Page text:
Thomas Coppen

Thomas Coppen

If you’re reading this article, there’s a good chance you already have some form of online marketing strategy – but how does it compare to the more traditional marketing methods of yesteryear? Question marks still remain over which routes generate the best ROIs, so Thomas Coppen, UK Director of Keel Over Marketing, offers some insight on how modern marketers should split their budget.

Print vs. Pay Per Click

Print is one of the oldest forms of advertising, and there can be something very satisfying about leafing through a magazine or newspaper and seeing your perfectly designed ad staring back at you. However, print advertising tends to be quite expensive, especially if you want to buy space in a respected national publication, while there are no guarantees over response levels.

Pay-Per-Click advertising, on the other hand, is a great way to get targeted traffic to your website with various PPC attributes that can be A/B tested until they deliver results. Essentially, it works by bidding on keywords that are relevant to your products and/or services, ensuring that your company remains prominent in the SERPs (Search Engine Result Pages) when people enter relevant queries.

With PPC, you only pay when people actually click on your ad, taking them to a specific landing page on your website, and you can limit your daily budget, making it a very cost-effective form of marketing. PPC almost guarantees traffic to your site, but the trick is to make sure that your content is actually up to scratch to secure conversions.

Direct Mail vs. Email Marketing

Once you’ve built up a database of potential leads and current customers, sending semi-regular mail-outs of tailored offers and discount vouchers can be a great way to keep you front and centre in their minds. However, from printing to postage (as well as your carbon footprint), the cost of direct mail can be significant and there’s a good chance that your correspondence will be binned without a second thought (hopefully in the recycling rather than waste).

Alternatively, email marketing has proven to be very effective, with regular newsletters offering valuable insights and thought leadership giving you a chance to connect in the right way. People are very wary of being sold to these days, and everyone can spot spam a mile off, so make sure you do things properly by offering something valuable, informative and/or entertaining rather than simply shouting sales messages.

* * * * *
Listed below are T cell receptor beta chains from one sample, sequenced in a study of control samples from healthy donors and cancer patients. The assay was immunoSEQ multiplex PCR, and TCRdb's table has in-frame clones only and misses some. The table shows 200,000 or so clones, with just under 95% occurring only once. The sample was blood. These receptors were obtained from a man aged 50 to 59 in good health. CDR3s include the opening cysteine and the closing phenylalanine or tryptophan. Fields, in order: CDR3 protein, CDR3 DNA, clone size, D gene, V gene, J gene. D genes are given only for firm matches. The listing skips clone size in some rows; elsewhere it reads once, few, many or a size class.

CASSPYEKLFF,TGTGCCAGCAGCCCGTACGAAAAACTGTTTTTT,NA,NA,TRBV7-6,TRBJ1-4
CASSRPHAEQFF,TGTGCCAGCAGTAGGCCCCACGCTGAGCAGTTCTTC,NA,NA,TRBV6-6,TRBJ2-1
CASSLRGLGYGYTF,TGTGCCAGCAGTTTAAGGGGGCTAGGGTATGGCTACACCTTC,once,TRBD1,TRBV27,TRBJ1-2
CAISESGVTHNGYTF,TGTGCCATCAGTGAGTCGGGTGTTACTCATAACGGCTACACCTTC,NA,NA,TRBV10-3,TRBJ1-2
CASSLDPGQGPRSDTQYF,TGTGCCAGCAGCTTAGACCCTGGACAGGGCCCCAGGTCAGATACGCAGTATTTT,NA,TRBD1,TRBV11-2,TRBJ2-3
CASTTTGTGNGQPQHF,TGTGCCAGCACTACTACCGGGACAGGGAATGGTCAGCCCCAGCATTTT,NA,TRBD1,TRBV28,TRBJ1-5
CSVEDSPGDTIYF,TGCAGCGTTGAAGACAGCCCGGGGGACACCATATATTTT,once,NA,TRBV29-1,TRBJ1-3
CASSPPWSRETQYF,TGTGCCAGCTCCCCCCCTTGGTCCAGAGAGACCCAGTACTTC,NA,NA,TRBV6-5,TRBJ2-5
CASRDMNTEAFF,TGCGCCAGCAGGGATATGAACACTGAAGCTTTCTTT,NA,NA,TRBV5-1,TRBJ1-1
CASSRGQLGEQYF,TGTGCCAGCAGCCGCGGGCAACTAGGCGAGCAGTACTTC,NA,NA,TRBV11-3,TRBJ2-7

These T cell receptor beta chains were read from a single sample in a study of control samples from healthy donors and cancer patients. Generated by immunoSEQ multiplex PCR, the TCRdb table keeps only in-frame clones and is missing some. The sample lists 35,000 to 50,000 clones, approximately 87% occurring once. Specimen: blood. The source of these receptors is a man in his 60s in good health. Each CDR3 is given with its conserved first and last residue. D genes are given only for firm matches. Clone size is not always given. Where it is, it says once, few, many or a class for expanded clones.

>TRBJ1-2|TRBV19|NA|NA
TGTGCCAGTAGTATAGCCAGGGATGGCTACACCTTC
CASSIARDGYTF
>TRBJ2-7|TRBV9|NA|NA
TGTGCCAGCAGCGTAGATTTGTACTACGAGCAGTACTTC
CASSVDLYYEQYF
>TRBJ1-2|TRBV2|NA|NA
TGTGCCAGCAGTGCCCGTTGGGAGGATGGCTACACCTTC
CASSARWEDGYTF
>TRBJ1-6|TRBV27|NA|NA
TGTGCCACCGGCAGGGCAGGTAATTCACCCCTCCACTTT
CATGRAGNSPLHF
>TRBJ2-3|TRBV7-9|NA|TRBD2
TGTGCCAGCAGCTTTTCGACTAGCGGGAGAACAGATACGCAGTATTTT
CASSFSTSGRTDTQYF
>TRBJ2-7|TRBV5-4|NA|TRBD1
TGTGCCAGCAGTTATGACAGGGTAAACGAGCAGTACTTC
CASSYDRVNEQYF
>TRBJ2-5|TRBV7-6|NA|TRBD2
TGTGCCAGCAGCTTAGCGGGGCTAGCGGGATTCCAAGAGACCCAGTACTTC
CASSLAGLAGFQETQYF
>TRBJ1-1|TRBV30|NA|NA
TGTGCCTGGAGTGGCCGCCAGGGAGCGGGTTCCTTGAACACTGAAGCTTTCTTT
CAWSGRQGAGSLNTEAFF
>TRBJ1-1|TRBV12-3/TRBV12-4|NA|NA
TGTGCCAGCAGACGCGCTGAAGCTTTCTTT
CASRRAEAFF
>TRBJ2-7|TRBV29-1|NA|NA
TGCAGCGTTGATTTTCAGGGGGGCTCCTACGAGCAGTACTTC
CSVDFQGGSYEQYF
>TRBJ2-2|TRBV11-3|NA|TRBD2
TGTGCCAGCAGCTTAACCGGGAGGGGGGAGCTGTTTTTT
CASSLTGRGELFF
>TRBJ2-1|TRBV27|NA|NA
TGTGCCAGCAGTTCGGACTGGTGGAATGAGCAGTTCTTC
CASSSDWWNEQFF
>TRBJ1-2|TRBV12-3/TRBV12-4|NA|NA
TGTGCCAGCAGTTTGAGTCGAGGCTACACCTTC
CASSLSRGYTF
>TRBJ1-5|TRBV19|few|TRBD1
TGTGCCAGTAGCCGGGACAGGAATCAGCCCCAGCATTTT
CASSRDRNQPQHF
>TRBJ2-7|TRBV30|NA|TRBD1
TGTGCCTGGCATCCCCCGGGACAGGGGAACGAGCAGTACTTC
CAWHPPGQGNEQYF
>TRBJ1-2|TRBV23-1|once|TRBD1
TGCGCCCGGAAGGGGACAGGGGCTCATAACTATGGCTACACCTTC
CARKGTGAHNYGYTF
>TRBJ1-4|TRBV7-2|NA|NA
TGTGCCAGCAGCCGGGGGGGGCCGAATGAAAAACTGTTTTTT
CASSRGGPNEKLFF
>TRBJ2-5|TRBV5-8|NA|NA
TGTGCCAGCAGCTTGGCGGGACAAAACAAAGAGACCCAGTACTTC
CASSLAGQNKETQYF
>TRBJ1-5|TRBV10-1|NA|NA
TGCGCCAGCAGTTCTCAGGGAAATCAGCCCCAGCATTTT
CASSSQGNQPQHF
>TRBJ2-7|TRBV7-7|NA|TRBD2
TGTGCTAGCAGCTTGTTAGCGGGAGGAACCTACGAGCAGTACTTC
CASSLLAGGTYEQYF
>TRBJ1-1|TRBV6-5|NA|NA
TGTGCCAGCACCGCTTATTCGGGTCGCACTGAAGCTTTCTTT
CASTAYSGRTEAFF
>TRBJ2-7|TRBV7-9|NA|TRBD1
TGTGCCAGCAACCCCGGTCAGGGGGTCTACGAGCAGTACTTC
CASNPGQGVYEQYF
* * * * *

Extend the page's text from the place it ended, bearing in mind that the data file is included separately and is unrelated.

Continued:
Live Demonstrations vs. Content Marketing

Giving customers a real-world experience of your product is a powerful thing, removing the guesswork and a allowing hands-on demos that can’t be replicated. However, buying booth space at a trade show is inherently costly and you’ll have to rely on your direct sales skills to convert passers-by into customers.

Producing regular content on your company blog – or even guest posting on established third-party websites, as well as platforms like LinkedIn – allows you to organically boost your SEO (Search Engine Optimisation) and inbound traffic, while also building trust in your brand and highlighting expertise. All of which should help catch customers.

Real-world Networking vs. Social Networking

Attending local events will help you get to know to other businesses, suppliers and potential clients in your area. Handing over a well-designed card can then create an instant and lasting impression, reinforcing any relationships you strike up.

In the digital world, social media offers a chance to extend your reach and connect with new, highly-targeted audiences. You can make your business relatable by showing some personality and building relationships with clients, transforming from a plain logo on a screen to a brand that people are talking about, recommending and sharing with others. This strategy requires time, energy and commitment, but is almost essential in the modern marketplace.

You can also create sponsored posts (comparatively cheaper than print or direct mail), which will shine a light on your business and place your content in front of highly-targeted demographics.

Instant conversions and real-time access to clients

The beauty of online marketing is the potential for instant access to customers – whether through PPC or social media accounts, your site is just a click away – and that immediacy vastly increases the likelihood of winning custom.

In my estimations, offline marketing rarely affords that same level of interaction, meaning that you could be waiting a long time before yielding any tangible results. Traditional methods certainly have their merits, and there is much to be said for the power of face-to-face interactions, but how often do you have the opportunity, time and budget to commit to prospecting in this way?

According to eMarketer, 2016 will be the first year that UK adults spend more time engaging with digital media than TV, radio and print combined, indicating that the consumption of online content is only set to grow and marketing budgets should naturally follow suit.

About the author
Thomas started Keel Over Marketing after receiving funding from James Caan’s Start Up Loans Company in 2012. He has since established an international client base and you can connect with him on on LinkedIn or follow@KeelOverMarket on Twitter.

Call Graham Jones Graham Jones, Internet Psychologist

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